Your very much right.

    £54.99 on evans and £38.66 on ribble....

    Does anyone know if these shoes will fit a road cleat.... i'm guessing not

    http://www.cyclesurgery.com/1027632/Spe ... -Shoe.html
  • md6md6 Posts: 969
    I have the Shimano 105 pedals and i haven't had any problems with them, although my shoes (adidas tri star) had a small problem with the thread going in the front hole, which i managed to get sorted.
    The shoes in the link wouldn't fit 3 bolt cleats like the shimano 105 or Look ones mentioned.
  • willtriwilltri Posts: 436
    The shoes in the link wouldn't fit 3 bolt cleats like the shimano 105 or Look ones mentioned.
    That's a shame - i'm going to have to keep on using them for the commute (they are pretty good considering how many times i need to unclip) and if/when i get a race bike - get some nice road shoes then...

    Damn mtb background!!

    May well have a problem with the WAT she is starting to become very suspicious of the ever increasing pile of kit!!
  • Probably just repeating what others have said, but..

    Go for Road/Tri shoes as these are more rigid. Get whichever fit you best and best suit your needs ie do you prefer the ease of putting on/taking off of a Tri shoe, or the secure fit of a road shoe? I have he NorthWave Tri shoes which seem well though out and do a great job.

    Then choose pedals/cleats that fit the holes on the bottom of the shoes. I can't fault my Shimano 105 pedals with the yellow cleats. The yellow cleats offer some 'float' if you are worried about sore knees (Red cleats hae no float) and you can adjust how tight the pedals are.
  • hamiltonhamilton Posts: 7
    I've used both.
    Depending on how seriously you want to take things, you might be fine with MTB shoes and clips. Whilst there's probably a difference between MTB and road shoes in terms of stiffness, the difference is (much?) less than the difference between e.g. trainers and MTB shoes.
    At spin class, I used to get bad cramping in my calves until i started using my MTB shoes (the spin bikes had the combined flat/SPD cleats)... using the MTB shoes, no calve worries.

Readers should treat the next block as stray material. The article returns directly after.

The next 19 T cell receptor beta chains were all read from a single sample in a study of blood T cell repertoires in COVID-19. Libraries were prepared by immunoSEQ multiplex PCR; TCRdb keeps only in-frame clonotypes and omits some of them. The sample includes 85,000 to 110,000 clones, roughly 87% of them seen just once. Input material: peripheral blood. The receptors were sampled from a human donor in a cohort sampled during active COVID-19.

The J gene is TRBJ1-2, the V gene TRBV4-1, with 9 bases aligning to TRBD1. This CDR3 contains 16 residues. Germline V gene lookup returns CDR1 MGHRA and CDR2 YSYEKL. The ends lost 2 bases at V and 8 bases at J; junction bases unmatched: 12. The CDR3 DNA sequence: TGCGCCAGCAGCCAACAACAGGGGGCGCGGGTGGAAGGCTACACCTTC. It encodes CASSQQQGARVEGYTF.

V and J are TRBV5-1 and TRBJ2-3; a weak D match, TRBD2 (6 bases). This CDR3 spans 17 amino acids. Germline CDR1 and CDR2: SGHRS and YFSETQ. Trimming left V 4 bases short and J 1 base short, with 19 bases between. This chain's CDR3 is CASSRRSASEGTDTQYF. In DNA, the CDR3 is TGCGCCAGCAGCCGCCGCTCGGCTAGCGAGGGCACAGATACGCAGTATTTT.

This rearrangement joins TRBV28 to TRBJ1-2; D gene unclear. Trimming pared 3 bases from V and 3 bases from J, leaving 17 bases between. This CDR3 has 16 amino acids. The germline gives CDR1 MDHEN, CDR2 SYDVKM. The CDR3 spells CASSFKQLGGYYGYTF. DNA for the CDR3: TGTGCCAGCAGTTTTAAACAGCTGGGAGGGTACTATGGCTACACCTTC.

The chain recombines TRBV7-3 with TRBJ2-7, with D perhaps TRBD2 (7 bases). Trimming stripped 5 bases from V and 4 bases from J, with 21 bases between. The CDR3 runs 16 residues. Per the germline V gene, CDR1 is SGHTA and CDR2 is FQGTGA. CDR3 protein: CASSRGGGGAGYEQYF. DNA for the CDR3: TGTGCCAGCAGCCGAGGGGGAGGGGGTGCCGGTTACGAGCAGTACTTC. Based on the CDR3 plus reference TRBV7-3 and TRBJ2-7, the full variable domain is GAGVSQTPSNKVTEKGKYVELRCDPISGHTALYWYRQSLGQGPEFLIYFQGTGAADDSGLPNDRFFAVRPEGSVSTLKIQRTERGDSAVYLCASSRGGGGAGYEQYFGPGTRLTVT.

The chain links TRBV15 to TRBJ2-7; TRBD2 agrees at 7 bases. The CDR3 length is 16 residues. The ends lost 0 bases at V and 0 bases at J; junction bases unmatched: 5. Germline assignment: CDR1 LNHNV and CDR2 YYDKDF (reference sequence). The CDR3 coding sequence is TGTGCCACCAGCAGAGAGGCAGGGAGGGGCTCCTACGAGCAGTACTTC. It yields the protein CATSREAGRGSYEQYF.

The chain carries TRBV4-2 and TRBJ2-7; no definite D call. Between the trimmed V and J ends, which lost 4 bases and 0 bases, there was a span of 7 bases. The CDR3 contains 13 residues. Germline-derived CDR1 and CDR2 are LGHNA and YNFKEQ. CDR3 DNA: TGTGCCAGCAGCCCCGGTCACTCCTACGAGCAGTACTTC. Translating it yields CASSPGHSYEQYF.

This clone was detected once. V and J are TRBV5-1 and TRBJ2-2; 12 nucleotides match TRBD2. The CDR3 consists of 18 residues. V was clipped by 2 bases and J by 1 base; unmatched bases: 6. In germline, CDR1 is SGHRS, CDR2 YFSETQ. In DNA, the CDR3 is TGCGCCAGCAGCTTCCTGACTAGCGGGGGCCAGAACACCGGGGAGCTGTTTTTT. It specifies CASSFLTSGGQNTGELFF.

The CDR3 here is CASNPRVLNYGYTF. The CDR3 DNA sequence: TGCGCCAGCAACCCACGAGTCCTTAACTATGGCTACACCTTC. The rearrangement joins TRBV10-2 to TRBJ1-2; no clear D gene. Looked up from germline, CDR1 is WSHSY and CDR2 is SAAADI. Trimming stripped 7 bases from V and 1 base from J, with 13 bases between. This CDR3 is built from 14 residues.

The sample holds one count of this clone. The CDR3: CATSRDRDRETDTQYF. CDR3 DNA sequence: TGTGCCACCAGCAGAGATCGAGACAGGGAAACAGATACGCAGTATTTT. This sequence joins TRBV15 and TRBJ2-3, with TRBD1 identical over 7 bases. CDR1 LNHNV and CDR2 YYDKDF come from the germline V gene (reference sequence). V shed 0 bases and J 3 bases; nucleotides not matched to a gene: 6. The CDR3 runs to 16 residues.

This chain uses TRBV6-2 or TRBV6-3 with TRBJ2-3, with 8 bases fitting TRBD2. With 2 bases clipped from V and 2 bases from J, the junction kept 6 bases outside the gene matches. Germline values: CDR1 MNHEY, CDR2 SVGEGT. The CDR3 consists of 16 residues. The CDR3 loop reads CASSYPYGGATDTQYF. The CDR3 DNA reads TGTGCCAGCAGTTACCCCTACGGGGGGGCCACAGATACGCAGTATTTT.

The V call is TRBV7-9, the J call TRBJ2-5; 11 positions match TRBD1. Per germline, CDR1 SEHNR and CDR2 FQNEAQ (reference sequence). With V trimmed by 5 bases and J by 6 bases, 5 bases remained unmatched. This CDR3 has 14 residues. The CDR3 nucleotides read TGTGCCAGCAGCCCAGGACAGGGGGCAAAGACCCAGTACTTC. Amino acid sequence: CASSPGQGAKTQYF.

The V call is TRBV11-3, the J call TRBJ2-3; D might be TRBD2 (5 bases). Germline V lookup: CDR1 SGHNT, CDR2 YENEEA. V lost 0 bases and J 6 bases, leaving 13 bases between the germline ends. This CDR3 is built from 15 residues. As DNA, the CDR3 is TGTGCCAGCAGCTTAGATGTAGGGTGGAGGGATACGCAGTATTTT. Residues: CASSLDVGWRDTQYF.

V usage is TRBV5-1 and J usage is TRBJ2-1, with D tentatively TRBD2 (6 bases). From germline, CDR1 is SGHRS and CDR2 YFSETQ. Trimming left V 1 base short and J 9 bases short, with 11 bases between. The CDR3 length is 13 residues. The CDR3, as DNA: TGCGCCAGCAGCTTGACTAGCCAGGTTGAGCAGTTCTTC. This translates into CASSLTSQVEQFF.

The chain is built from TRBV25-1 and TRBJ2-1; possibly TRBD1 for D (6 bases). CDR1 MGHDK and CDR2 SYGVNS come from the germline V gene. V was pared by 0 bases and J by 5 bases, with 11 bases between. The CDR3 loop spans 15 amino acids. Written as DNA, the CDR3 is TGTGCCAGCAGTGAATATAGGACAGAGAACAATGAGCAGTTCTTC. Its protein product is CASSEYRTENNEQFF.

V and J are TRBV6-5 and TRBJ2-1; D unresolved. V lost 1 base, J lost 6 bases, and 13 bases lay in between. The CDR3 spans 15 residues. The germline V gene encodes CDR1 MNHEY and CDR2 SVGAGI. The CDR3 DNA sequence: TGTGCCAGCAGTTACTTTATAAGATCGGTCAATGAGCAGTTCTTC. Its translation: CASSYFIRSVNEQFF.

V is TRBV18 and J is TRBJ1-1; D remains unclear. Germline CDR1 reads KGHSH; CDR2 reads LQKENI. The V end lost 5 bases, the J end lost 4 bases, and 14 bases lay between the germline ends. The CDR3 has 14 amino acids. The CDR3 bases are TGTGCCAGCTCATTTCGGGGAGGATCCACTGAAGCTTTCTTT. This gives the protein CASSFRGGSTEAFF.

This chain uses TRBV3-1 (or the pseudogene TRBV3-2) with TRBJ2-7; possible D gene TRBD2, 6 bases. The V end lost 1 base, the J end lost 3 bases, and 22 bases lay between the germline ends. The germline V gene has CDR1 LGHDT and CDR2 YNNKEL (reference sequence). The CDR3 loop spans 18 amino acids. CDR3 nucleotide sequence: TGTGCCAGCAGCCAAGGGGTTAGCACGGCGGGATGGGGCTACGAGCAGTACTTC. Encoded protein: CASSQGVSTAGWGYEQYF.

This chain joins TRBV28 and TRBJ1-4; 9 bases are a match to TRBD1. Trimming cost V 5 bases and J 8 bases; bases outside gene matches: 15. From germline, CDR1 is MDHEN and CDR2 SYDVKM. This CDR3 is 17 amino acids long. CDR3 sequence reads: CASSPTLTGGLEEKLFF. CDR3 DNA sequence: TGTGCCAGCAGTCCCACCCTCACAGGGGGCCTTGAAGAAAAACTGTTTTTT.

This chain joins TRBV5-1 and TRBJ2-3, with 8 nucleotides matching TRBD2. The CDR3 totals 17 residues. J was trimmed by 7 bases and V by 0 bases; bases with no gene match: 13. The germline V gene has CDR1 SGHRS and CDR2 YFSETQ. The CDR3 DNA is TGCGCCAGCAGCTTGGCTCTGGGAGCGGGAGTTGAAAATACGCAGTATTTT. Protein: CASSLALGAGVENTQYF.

The other (potentially big) advantage of MTB shoes is that you can actually walk a sensible distance in them, unlike tri shoes which are frankly impractical, being very slippery on a smooth office floor, and subject to significant wear if used outside on pavements.

    you can also readily get combined flat/MTB cleats... allows you to use normal or MTB shoes - I'm not sure whether you can get an equivalent for road cleats.

    good luck either way!
  • gdh250467gdh250467 Posts: 237
    Firstly, can I ask why you are walking around the office in your Tri shoes.

    Secondly, you can get non-slip cleats for your road / Tri shoes, that have little rubber bits and give a lot better grip. However, I'm sure that one of the more experienced Forumers will soon wade in and say that you don't need to walk in Tri shoes, they should be left clipped onto your pedals at T1 and T2.
  • hamiltonhamilton Posts: 7
    I'd like to ride my road bike to/from work.... and I'd rather not have to lump my work shoes as well as my suit in my backpack... so I have to get from the gym in the basement, to my desk on the 10th floor, across an ocean of polished marble, and up some escalators.
    ok, so I _could_ change jobs... point I was trying to make was that SPD shoes are semi-practical, in a way that tri shoes aren't.
    I'll look into cleat covers though...

    and as for remaining clipped in... actually no, it does rather depend on the nature of the transition (the further you have to run, the better it is to leave the shoes clipped in.... but for short distances, the difference is marginal)
  • MrSquishyMrSquishy Posts: 277
    hamilton wrote:
    so I have to get from the gym in the basement, to my desk on the 10th floor, across an ocean of polished marble, and up some escalators.
    Innocent question, but why don't you take your shoes off? Or buy some cheap lightweight flip flops?
  • JulesJules Posts: 987
    I've finally got some clip in pedals and shoes.

    The shoes are reasonable, but I got some cheap second hand Wellgo road pedals on ebay, which I'm intending to upgrade eventually.

    One problem I've noticed is that when I unclip from the pedals, they flip upside down. Do all one sided pedals do this or will better ones stay they right way up?
Sign In or Register to comment.